Google Books vs LibraryThing


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Google Books
Google Books is a service that searches the full text of books and magazines that Google has scanned, converted to text using optical character recognition, and stored in its digital database. Search and preview millions of books from libraries and publishers worldwide using Google Book Search. Discover a new favorite or unearth an old classic.
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LibraryThing
LibraryThing is a cataloging and social networking site for book lovers. LibraryThing helps you create a library-quality catalog of books: books you own, books you've read, books you'd like to read, books you've lent out ... whatever grouping you'd like.
Online

Latest news about Google Books and LibraryThing:



20.09.16. Google Books will now make better suggestions on what to read next. Google Books aims to offer a better challenge to Amazon’s Kindle app when it comes to helping you find new things to read. The new feature called “Discover” is a new section in the Google Books application that will help point users to new content, including both personalized suggestions as well as other recommendations based on what’s currently popular with the wider community. It will offer up new stories based on what you read on Google Books. However, it will also automatically suggest books that are mentioned in an article or mentioned in a video you watch, elsewhere in the app – like in the new “Weekly Highlights” section.



20.10.15. Google Books project ruled legal by U.S. appeals court. A decade-long legal battle looks to be finally coming to an end. A U.S. appeals court said that Google's book scanning project, Google Books, doesn't violate copyright law, Reuters reports. The decision comes after the Authors Guild, along with some non-guild-affiliated writers sued Google in 2005, claiming the company's project would negatively impact their revenue. The Authors Guild sued Google in 2005 claiming lost revenue, with a lower court in New York ruling in favor of Google in 2013. Google, for its part said its work would help increase author revenue by exposing potential customers to works they might not have been familiar with. The 2013 decision was upheld by the 2nd U.S. Circuit Court of Appeals in New York on Friday, finding that Google's publishing of excerpts qualified as Fair Use and were in the public interest.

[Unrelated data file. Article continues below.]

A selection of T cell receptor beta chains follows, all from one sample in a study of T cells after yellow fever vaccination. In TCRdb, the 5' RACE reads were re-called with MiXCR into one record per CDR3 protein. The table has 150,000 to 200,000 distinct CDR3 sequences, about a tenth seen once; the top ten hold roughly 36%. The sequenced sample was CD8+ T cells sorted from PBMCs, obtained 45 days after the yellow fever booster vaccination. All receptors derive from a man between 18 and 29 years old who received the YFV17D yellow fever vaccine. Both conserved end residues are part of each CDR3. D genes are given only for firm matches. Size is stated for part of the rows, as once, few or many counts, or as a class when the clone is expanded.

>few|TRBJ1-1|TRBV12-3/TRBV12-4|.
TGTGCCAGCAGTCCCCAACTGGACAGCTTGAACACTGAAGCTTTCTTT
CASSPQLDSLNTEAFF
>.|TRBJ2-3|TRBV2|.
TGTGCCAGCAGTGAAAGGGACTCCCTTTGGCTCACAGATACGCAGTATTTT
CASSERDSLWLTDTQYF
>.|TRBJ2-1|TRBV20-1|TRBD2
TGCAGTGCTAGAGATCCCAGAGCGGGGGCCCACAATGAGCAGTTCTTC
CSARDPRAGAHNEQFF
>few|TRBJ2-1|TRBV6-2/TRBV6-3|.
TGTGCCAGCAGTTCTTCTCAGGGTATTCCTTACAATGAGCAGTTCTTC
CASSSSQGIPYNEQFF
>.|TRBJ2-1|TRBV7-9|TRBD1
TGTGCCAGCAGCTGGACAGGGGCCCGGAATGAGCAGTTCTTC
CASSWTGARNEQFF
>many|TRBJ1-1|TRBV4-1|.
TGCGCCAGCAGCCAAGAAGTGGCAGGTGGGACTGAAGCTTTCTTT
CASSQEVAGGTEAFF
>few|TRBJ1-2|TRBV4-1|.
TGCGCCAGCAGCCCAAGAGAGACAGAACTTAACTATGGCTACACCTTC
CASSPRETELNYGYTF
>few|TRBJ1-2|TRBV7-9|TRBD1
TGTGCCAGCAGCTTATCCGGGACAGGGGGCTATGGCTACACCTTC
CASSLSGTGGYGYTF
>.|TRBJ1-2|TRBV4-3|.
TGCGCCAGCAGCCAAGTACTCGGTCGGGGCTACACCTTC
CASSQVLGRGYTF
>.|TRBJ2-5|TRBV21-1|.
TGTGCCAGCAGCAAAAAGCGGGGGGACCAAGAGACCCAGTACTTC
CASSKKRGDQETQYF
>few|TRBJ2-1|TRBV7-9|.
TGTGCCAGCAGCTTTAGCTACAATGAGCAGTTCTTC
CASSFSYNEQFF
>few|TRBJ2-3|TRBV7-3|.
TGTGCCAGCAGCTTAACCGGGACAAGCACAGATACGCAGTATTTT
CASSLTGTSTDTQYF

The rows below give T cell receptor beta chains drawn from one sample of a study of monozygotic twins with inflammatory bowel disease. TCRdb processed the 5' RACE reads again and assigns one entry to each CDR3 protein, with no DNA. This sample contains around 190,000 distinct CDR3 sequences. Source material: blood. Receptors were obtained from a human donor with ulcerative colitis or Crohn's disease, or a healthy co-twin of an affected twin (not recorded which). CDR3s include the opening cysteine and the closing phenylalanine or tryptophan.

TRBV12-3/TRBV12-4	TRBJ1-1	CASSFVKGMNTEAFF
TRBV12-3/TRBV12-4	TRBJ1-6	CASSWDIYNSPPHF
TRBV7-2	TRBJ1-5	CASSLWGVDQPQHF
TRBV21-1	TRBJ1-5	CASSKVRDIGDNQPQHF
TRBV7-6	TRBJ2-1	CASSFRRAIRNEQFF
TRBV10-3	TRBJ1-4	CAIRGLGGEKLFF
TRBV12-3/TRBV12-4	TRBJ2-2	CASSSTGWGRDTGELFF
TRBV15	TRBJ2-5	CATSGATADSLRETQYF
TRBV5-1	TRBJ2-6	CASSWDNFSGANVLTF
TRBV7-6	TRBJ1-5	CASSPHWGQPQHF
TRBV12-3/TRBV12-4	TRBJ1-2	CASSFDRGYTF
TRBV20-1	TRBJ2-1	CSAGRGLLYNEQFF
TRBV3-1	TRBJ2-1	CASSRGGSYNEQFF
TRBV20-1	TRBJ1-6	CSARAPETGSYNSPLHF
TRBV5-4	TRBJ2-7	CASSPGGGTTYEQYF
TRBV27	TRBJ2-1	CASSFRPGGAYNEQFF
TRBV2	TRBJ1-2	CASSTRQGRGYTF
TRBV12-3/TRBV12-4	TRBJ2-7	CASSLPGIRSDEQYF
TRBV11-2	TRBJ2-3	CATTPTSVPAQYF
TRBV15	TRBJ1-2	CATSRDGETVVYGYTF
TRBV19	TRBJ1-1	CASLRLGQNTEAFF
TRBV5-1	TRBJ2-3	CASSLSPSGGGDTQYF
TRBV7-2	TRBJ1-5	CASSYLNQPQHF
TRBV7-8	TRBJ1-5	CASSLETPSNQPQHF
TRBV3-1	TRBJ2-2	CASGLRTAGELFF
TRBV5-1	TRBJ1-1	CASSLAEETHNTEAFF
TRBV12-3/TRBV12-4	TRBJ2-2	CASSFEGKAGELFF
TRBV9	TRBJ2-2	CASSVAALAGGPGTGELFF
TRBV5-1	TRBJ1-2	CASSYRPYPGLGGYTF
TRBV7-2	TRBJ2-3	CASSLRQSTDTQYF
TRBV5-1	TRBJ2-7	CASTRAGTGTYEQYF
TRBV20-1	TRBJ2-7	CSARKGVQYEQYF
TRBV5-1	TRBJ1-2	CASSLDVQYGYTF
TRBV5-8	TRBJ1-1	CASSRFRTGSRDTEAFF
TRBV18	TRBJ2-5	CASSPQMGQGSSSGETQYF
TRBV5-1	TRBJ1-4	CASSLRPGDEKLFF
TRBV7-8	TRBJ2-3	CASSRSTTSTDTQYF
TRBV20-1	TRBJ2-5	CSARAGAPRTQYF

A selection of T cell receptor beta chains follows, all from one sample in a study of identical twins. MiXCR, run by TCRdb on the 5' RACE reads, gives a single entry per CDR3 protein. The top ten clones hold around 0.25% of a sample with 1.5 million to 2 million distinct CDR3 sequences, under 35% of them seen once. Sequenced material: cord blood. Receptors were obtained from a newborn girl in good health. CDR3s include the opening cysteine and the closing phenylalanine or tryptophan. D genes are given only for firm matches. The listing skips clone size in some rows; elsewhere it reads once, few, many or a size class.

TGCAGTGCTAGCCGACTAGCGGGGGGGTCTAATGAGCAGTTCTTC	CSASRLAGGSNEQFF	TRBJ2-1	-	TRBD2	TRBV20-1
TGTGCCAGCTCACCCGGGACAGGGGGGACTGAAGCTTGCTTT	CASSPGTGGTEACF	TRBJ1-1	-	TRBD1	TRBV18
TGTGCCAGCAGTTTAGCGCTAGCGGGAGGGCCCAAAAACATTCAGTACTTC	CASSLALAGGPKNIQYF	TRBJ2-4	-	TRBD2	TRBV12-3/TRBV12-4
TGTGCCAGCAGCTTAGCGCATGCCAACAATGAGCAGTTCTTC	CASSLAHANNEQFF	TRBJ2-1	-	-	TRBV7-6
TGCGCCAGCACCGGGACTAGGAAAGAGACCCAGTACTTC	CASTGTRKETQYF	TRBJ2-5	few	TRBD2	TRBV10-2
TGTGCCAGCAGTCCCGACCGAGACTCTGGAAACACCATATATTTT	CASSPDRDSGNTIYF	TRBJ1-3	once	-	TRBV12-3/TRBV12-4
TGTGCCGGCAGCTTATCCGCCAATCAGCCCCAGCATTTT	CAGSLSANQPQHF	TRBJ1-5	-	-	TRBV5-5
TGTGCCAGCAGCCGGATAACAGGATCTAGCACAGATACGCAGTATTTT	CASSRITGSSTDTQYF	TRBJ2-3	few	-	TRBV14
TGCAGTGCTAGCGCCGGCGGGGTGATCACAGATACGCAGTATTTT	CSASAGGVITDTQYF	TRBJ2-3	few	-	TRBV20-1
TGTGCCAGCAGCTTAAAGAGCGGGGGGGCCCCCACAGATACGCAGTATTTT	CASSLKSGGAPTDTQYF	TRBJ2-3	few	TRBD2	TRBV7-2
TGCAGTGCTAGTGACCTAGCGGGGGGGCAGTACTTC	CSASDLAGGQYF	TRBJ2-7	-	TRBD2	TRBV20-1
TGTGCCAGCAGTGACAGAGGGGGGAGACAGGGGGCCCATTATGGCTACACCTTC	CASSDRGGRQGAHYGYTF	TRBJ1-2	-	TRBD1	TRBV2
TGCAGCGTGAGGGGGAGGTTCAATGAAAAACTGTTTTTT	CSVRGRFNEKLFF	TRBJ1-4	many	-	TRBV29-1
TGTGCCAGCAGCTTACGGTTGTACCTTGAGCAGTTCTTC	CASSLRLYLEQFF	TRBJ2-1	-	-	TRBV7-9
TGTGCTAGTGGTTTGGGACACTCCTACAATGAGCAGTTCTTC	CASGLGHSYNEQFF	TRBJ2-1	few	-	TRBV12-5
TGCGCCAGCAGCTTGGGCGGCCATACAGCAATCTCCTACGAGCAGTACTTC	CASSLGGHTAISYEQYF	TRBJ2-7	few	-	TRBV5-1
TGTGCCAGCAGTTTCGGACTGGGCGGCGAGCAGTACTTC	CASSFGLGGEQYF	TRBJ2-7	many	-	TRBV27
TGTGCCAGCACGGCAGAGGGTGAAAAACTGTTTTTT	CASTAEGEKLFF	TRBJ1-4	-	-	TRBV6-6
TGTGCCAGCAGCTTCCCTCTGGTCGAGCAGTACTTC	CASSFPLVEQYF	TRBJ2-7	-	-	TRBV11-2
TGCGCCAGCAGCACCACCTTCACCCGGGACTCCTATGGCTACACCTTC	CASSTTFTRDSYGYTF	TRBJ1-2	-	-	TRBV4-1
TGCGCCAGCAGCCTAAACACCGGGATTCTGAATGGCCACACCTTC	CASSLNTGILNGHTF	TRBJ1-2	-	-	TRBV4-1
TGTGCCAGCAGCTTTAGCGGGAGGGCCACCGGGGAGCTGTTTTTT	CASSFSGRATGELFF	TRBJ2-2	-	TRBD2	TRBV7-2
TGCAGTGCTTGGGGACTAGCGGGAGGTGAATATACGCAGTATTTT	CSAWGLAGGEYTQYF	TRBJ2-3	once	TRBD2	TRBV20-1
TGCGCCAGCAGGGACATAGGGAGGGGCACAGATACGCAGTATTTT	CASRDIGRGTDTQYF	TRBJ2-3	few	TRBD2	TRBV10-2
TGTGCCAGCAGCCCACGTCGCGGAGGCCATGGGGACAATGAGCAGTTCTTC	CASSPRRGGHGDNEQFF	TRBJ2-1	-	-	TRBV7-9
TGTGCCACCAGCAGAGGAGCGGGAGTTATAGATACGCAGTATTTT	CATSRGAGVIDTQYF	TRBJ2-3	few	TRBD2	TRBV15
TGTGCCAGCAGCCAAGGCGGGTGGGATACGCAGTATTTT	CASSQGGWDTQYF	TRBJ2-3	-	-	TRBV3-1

05.11.14. LibraryThing for Libraries advises what to read next. Library users will find it easier than ever to discover what to read next as LibraryThing for Libraries expands its Book Recommendations feature to include a broader selection of “if you like this, then read that” elements. The new, free and automatic upgrade to current subscribers to LibraryThing for Libraries’ Catalog Enhancement Package will display book recommendations by the same author, similar authors, genres and more, all based on the library’s current holdings. The upgrade enhances LibraryThing for Libraries’ unique tag-based discovery and links to other book editions and translations, creating more ways for users to find books they will love. Input from readers, librarians and professionals — via ProQuest’s Syndetic Solutions and Books In Print – are combined to generate the recommendations in LibraryThing for Libraries, creating an unusually rich and balanced service.



2013. Google Books survives the copyright fight. The eight-year-long legal battle between Authors Guild and Google Books has finally come to the end. New York, US Circuit Judge Denny Chin said the book scanning amounted to fair use because it was “highly transformative” and because it didn’t harm the market for the original work. “Google Books provides significant public benefits,” Chin wrote, describing it as “an essential research tool” and noting that the scanning service has expanded literary access for the blind and helped preserve the text of old books from physical decay. Chin also rejected the theory that Google's online book database was depriving authors of income, noting that the company does not sell the scans or make whole copies of books available. He concluded, instead, that Google Books served to help readers discover new books and amounted to “new income from authors.” The Authors Guild has now the option of appealing the ruling.